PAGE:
News and Views : GETTING THERE: Traffic data will help rate Virginia's transportation spending

The state’s still young Smart Scale program was built on the idea that analytics could determine which projects are the best bet to improve Virginia’s transportation network.

Analytics, it turns out, also will be the judge of Smart Scale and how it is used.

Virginia and all other states will soon have analytics, in the form of updated and enhanced traffic data, to help determine how the road networks are working. It’s part of a federal government program that now requires states to use data to track how their networks are doing, according to a presentation at the Commonwealth Transportation Board’s meeting last week by Nick Donohue, the state’s deputy secretary of transportation.

Donohue said it is early in the process, and he has concerns with some of the program’s methods. But he added that the new federally required data analytics program should also eventually help determine which road projects work and which don’t.

Donohue said the data should tell us something important about Smart Scale: “Did we really get what we thought we were buying?”

So far more than 300 projects have been funded in the first two rounds of Smart Scale, which uses an analytics scoring system to rate projects for funding. Work has started on many of the projects.

The new federal “performance” measuring program is using data collected in various ways from vehicles, and it allows for precise traffic information, which could help planners pinpoint things that work, as well as identify problems, Donohue said.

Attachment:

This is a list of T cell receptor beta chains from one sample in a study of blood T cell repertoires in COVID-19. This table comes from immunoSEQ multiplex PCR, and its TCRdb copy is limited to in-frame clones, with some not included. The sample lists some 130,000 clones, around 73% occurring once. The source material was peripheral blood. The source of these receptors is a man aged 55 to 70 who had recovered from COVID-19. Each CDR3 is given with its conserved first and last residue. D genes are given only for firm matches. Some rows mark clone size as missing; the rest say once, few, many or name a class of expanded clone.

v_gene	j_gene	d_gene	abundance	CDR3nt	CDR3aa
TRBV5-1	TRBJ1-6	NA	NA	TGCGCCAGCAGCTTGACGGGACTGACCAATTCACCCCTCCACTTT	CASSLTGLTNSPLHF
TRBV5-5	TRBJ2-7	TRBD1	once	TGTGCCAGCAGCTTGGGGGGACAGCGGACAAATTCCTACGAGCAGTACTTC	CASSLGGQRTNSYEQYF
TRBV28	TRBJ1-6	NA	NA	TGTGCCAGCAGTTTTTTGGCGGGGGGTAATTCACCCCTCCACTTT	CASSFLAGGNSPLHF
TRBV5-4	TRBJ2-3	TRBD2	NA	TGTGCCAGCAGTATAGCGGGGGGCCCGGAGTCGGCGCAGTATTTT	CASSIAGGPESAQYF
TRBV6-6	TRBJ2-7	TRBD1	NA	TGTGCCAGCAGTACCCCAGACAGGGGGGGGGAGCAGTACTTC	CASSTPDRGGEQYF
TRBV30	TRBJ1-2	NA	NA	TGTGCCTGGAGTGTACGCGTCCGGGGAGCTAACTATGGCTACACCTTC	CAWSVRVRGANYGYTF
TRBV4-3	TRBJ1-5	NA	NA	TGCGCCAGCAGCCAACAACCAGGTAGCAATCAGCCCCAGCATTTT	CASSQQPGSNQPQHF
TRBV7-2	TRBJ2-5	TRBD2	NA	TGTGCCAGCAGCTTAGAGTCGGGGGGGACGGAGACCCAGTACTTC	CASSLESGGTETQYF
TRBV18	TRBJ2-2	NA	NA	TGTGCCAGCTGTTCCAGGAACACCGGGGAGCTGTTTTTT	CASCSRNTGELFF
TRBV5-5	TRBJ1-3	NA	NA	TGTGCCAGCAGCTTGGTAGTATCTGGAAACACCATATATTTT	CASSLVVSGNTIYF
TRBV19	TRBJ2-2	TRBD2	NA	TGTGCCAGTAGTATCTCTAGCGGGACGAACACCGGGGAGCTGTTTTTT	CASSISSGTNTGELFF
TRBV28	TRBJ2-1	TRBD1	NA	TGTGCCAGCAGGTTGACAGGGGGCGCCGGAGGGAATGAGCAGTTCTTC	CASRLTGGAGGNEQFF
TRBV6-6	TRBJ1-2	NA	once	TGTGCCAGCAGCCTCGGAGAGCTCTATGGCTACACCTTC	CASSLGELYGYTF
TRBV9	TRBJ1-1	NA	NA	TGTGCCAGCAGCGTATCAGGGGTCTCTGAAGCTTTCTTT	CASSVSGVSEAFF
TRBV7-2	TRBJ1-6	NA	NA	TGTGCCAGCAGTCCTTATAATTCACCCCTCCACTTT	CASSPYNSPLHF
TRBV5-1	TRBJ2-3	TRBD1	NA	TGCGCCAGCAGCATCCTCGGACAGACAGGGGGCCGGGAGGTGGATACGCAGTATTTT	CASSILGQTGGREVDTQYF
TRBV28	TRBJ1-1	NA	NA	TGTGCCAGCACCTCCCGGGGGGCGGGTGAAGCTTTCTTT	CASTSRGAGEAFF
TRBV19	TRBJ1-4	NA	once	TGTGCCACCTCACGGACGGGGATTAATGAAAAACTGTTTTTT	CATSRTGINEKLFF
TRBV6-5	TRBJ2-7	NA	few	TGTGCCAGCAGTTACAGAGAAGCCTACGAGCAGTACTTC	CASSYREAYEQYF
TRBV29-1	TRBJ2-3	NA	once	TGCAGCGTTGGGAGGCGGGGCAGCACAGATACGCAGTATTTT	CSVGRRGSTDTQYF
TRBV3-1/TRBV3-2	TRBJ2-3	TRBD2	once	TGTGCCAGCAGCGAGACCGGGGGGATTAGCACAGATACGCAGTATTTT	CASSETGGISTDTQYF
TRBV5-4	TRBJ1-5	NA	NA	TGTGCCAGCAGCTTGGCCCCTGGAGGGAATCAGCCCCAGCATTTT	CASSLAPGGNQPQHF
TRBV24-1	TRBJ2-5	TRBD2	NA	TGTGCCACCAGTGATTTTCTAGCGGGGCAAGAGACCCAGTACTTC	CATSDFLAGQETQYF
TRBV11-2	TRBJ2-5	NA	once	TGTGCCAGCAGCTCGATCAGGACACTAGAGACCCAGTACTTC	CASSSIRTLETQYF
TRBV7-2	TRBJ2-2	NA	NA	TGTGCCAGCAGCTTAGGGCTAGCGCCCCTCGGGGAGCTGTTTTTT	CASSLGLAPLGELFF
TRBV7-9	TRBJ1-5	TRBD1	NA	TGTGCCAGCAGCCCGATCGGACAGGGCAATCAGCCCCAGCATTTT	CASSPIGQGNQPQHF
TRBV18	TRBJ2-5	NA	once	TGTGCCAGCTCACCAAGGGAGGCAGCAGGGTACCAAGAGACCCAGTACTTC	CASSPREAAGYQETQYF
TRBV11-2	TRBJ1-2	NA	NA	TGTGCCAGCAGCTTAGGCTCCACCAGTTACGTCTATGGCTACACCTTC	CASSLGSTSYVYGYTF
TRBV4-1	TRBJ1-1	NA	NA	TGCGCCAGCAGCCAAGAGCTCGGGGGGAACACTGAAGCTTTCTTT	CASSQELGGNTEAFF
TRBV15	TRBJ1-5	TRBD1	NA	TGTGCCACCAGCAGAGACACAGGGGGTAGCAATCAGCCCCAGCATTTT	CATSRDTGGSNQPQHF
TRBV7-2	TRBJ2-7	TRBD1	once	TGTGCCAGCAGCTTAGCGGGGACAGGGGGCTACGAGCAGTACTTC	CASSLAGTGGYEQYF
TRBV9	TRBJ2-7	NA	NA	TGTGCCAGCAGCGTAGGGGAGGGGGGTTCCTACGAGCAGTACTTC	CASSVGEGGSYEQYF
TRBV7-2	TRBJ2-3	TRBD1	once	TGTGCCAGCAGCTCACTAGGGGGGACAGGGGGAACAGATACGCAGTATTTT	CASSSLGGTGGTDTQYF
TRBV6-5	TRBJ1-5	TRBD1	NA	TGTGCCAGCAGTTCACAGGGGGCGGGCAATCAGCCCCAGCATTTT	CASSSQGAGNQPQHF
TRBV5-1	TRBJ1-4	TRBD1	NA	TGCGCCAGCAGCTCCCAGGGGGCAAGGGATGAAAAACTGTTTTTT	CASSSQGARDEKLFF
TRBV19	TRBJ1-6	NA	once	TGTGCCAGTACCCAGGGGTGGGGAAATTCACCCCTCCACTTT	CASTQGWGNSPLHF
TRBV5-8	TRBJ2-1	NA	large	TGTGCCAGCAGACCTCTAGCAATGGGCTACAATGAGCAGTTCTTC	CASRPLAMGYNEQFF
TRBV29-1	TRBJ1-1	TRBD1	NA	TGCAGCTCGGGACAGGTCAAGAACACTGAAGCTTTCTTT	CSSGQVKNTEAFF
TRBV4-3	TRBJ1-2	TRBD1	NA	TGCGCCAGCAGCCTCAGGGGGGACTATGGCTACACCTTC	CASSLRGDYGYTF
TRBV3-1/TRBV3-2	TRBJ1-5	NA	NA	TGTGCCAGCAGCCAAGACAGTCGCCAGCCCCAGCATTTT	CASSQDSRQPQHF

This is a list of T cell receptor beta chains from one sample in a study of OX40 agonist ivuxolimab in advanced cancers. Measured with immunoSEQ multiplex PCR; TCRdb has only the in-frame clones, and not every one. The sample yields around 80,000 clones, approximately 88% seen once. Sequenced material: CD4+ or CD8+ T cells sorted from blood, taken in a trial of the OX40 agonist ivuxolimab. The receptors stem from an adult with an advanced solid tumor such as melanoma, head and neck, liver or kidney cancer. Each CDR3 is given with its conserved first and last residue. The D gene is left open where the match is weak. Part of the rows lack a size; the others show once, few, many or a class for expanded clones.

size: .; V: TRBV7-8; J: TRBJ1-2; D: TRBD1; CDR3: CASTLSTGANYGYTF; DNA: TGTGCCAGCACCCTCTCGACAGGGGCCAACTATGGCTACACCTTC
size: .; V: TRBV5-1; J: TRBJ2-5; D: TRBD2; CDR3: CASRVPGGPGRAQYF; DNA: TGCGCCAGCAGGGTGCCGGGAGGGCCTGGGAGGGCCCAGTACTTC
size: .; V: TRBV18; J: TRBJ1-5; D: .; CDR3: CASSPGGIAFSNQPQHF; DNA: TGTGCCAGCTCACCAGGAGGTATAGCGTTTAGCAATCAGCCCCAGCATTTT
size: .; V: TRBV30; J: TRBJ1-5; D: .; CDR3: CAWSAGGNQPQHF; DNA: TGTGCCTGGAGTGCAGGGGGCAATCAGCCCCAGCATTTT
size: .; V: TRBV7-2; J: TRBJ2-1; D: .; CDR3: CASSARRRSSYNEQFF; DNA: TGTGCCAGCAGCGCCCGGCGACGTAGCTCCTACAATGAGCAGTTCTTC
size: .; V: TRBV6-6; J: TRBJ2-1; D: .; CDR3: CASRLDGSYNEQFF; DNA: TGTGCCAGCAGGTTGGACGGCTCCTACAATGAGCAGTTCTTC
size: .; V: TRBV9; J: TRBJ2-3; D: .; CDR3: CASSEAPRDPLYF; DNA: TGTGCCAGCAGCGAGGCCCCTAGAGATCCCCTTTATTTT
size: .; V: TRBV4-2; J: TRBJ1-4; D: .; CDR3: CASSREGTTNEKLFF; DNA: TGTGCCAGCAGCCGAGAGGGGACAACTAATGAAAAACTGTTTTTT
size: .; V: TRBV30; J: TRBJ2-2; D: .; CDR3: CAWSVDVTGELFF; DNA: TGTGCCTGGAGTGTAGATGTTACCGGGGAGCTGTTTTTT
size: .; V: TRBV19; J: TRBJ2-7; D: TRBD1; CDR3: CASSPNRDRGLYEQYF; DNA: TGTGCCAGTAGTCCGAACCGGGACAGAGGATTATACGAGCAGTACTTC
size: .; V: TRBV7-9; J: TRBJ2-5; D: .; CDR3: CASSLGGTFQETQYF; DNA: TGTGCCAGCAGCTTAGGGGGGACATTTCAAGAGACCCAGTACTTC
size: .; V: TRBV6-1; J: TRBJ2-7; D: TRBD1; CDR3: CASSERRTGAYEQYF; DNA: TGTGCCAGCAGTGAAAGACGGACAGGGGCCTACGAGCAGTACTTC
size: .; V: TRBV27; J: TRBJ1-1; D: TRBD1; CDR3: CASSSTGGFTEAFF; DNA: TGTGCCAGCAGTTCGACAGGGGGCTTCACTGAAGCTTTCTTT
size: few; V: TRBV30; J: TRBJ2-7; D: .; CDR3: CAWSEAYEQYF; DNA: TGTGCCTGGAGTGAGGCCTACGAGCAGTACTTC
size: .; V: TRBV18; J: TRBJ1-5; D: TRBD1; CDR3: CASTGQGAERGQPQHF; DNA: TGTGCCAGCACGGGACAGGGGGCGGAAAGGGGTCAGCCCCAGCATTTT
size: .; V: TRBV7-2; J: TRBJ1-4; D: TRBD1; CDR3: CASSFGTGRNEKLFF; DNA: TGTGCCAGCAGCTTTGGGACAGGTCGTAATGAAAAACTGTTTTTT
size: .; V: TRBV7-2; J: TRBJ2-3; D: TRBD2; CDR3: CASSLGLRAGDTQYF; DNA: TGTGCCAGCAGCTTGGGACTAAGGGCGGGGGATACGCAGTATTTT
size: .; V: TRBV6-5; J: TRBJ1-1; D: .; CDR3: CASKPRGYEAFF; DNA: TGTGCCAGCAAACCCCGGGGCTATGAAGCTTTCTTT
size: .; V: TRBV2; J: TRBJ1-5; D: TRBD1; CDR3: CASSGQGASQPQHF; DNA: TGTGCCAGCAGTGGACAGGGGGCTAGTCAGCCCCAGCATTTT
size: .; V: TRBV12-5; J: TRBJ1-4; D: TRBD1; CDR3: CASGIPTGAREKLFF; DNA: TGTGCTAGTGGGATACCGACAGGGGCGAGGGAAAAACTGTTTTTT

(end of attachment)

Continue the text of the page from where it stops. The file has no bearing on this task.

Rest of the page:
There are two major categories in the program. One tracks reliability and the other peak hour delays. The peak hour delay data are based on population and don’t include the Fredericksburg region. But the reliability category provided some interesting details about Interstate 95 through the Fredericksburg region.

The data show Interstate 66 is constantly bad, meaning you can count on backups, according to Donohue. The I–95 corridor, on the other hand, is considered unpredictable—one moment traffic may be flowing, but an hour later the interstate is a parking lot.

The Fredericksburg region’s stretch of I–95 was by far the worst in the state when it comes to predictable reliability, according to data from 2016 and 2017. The numbers improved slightly in 2017, but not by much.

Donohue said it’s early in the process and they’re using “rough data.” He expects the data will improve and that down the road, when projects are completed, the program should prove to be a solid judge of state planners and Smart Scale.

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